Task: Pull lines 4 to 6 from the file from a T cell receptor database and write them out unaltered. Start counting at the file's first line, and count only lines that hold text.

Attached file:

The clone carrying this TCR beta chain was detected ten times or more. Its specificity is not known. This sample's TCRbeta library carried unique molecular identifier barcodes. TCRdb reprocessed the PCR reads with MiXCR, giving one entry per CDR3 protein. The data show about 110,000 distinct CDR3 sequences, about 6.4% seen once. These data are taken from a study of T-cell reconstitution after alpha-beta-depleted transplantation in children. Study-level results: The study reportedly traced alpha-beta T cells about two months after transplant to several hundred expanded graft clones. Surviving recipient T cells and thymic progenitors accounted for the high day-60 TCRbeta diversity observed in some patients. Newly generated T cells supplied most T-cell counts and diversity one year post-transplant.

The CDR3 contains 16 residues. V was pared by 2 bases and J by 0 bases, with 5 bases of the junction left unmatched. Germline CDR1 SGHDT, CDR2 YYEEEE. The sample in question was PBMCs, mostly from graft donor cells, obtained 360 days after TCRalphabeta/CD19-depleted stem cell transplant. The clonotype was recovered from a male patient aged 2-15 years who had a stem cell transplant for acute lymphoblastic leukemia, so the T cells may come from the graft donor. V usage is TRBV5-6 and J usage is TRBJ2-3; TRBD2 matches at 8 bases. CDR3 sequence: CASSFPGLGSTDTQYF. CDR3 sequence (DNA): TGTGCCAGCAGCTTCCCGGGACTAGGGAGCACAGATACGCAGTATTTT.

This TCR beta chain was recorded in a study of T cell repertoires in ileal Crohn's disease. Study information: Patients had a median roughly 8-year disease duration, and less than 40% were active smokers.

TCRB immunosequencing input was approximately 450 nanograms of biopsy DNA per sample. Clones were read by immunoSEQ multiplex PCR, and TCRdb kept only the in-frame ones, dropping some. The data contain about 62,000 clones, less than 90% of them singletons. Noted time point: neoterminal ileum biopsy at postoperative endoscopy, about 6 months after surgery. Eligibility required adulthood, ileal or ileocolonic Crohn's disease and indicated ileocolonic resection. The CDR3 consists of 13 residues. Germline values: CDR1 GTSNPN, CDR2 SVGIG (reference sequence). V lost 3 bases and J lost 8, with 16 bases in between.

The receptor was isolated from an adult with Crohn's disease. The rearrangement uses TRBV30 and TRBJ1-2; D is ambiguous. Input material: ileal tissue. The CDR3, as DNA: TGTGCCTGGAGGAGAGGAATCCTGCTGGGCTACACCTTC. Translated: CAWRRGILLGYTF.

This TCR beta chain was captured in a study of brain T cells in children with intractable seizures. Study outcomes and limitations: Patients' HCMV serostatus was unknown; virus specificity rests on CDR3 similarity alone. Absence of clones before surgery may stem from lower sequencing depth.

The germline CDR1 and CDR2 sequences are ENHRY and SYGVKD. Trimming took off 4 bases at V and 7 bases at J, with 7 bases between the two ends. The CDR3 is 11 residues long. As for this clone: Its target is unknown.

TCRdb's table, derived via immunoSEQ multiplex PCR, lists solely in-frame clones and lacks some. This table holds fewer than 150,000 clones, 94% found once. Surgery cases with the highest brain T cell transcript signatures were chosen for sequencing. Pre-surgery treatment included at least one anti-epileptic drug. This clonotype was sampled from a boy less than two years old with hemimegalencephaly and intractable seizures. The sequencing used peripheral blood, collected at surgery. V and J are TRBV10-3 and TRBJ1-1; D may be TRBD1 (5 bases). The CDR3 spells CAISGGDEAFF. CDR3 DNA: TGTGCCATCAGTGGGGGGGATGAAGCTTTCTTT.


TCRB immunosequencing input was approximately 450 nanograms of biopsy DNA per sample. Clones were read by immunoSEQ multiplex PCR, and TCRdb kept only the in-frame ones, dropping some. The data contain about 62,000 clones, less than 90% of them singletons. Noted time point: neoterminal ileum biopsy at postoperative endoscopy, about 6 months after surgery. Eligibility required adulthood, ileal or ileocolonic Crohn's disease and indicated ileocolonic resection. The CDR3 consists of 13 residues. Germline values: CDR1 GTSNPN, CDR2 SVGIG (reference sequence). V lost 3 bases and J lost 8, with 16 bases in between.

The receptor was isolated from an adult with Crohn's disease. The rearrangement uses TRBV30 and TRBJ1-2; D is ambiguous. Input material: ileal tissue. The CDR3, as DNA: TGTGCCTGGAGGAGAGGAATCCTGCTGGGCTACACCTTC. Translated: CAWRRGILLGYTF.

This TCR beta chain was captured in a study of brain T cells in children with intractable seizures. Study outcomes and limitations: Patients' HCMV serostatus was unknown; virus specificity rests on CDR3 similarity alone. Absence of clones before surgery may stem from lower sequencing depth.